Harvard Health Press pointed out that insufficient intake of vegetables and other agricultural products is related to high risks of nutritional deficiencies, diabetes, heart disease and even certain cancers.

Solution: Pile vegetables and other agricultural products on your plate. From providing heart-healthy fiber to anti-inflammatory vitamins and minerals and anti-free radical antioxidants, the benefits of fruits and vegetables are endless.

Mistake 3: Eating too much added sugar

From biscuits to ketchup, salad dressings and soups, it is difficult to avoid the added sugar in these foods. According to the American Heart Association (AHA), sweetened beverages alone account for 47% of all added sugars in the American diet. Excessive intake of sweets can have a serious impact on people’s heart health. Harvard Health Press stated that excessive intake of added sugars can lead to high blood pressure, chronic inflammation, weight gain, diabetes and fatty liver, which are all related to a greater risk of heart attack and stroke.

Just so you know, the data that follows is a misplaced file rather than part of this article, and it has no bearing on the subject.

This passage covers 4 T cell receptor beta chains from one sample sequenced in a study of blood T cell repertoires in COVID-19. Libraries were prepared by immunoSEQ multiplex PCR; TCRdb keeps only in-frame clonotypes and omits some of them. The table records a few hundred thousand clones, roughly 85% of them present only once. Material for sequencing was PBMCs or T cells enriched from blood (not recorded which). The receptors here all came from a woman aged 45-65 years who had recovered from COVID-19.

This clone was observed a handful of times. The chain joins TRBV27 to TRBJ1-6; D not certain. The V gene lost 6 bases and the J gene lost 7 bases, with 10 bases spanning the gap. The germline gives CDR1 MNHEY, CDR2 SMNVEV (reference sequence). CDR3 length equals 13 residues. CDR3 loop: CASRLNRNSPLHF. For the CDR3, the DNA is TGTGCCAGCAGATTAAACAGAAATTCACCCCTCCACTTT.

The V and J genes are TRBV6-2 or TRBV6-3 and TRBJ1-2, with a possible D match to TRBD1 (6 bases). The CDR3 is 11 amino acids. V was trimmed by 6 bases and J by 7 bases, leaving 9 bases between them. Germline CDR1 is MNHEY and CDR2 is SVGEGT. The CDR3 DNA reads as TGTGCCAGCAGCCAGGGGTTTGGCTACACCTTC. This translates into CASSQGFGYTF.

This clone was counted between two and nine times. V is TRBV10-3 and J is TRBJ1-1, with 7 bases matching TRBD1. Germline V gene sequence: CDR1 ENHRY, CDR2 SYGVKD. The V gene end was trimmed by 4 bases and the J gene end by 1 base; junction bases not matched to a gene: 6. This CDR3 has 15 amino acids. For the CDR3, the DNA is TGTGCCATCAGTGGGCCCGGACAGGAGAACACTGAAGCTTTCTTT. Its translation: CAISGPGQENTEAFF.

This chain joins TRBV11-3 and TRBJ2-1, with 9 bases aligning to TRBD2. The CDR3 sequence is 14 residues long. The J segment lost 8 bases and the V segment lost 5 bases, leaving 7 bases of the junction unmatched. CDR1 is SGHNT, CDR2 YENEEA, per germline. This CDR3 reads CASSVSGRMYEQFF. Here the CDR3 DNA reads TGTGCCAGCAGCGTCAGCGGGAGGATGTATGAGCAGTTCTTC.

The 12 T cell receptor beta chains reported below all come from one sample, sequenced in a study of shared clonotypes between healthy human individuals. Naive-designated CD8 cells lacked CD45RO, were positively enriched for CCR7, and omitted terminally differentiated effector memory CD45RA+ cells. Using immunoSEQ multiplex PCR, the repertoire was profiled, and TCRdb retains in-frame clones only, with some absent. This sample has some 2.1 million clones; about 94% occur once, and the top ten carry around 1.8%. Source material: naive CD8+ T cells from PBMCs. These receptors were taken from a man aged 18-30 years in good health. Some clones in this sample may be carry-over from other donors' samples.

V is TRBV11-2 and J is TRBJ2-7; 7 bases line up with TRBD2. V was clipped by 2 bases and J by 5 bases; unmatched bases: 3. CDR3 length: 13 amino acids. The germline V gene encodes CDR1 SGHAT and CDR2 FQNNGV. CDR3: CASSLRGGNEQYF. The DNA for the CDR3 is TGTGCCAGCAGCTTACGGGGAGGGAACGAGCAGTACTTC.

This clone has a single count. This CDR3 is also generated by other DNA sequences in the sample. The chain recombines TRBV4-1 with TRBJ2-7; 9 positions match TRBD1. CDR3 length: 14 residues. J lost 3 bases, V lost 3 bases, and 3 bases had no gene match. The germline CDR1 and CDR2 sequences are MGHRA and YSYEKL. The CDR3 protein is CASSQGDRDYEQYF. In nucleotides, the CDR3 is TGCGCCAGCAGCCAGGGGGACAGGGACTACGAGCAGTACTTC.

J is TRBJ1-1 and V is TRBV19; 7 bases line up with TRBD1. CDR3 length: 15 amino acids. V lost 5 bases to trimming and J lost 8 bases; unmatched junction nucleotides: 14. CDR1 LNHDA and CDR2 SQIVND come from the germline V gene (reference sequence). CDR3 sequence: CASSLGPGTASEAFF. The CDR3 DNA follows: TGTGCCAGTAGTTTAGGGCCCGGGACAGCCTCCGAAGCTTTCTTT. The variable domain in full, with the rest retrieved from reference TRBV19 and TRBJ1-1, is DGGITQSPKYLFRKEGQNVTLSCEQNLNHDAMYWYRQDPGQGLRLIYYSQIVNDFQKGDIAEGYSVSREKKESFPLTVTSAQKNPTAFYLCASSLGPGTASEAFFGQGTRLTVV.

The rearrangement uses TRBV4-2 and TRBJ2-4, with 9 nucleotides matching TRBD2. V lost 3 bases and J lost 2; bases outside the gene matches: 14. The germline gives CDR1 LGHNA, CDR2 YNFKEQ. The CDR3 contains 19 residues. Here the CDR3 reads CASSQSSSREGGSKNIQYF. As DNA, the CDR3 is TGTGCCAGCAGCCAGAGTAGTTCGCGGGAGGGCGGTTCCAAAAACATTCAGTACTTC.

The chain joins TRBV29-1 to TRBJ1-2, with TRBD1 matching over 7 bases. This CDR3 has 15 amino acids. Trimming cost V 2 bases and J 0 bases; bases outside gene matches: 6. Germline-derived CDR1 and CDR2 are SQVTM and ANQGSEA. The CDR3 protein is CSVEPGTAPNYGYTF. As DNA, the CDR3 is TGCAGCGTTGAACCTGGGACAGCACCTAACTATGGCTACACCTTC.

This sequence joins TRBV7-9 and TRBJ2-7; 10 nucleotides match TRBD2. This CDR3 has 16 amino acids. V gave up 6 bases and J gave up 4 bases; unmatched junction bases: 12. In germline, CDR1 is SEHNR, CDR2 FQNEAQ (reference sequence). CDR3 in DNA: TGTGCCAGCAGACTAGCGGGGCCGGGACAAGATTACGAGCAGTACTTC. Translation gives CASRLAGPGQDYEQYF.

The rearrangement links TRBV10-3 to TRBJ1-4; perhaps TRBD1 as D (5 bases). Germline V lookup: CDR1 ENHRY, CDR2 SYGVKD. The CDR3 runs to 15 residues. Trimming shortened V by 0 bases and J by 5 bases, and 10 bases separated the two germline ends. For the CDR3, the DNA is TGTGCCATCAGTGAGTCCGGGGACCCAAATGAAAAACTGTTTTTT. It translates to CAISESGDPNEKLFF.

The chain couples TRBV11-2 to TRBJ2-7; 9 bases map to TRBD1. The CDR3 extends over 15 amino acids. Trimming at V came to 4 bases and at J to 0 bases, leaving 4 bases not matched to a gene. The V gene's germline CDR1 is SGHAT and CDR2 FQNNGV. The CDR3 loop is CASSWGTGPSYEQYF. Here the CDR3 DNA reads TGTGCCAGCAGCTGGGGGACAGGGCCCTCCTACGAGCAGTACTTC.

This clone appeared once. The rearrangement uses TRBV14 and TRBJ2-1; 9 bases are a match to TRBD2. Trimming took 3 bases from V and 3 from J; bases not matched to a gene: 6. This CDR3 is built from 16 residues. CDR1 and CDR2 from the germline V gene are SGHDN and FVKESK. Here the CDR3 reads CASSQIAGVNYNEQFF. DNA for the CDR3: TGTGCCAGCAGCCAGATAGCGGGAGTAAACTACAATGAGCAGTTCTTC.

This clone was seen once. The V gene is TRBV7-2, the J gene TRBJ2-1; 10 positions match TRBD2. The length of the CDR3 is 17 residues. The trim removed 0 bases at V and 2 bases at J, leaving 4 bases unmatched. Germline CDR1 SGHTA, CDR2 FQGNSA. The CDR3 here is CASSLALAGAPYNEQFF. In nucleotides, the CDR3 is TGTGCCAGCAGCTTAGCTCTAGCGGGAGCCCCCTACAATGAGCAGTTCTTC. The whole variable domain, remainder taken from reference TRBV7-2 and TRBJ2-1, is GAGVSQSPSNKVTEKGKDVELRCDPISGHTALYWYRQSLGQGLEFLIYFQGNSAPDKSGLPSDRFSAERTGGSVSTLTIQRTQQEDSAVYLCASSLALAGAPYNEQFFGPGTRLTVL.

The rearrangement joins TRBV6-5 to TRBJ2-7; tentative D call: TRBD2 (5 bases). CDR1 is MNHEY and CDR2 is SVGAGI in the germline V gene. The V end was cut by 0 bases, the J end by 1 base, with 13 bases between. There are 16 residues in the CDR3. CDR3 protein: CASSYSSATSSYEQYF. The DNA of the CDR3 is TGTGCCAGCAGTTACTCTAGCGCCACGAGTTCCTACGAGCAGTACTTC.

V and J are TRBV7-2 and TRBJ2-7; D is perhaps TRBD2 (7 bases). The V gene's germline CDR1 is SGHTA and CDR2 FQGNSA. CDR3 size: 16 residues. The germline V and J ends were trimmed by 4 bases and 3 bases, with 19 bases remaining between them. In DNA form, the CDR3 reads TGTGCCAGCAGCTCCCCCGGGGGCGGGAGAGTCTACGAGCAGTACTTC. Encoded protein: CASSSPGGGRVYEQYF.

Solution: Read food labels carefully and aim at foods without added sugar. The American Heart Association recommends that men should consume no more than 9 teaspoons (36 grams or 150 calories) of extra sugar per day, while women should consume no more than 6 teaspoons (25 grams or 100 calories) of extra sugar per day.

Mistake 4: Reject all fat

Although limiting saturated fat is a wise strategy to promote overall health, if you don’t want to age too quickly, you should not give up all the fat in your diet.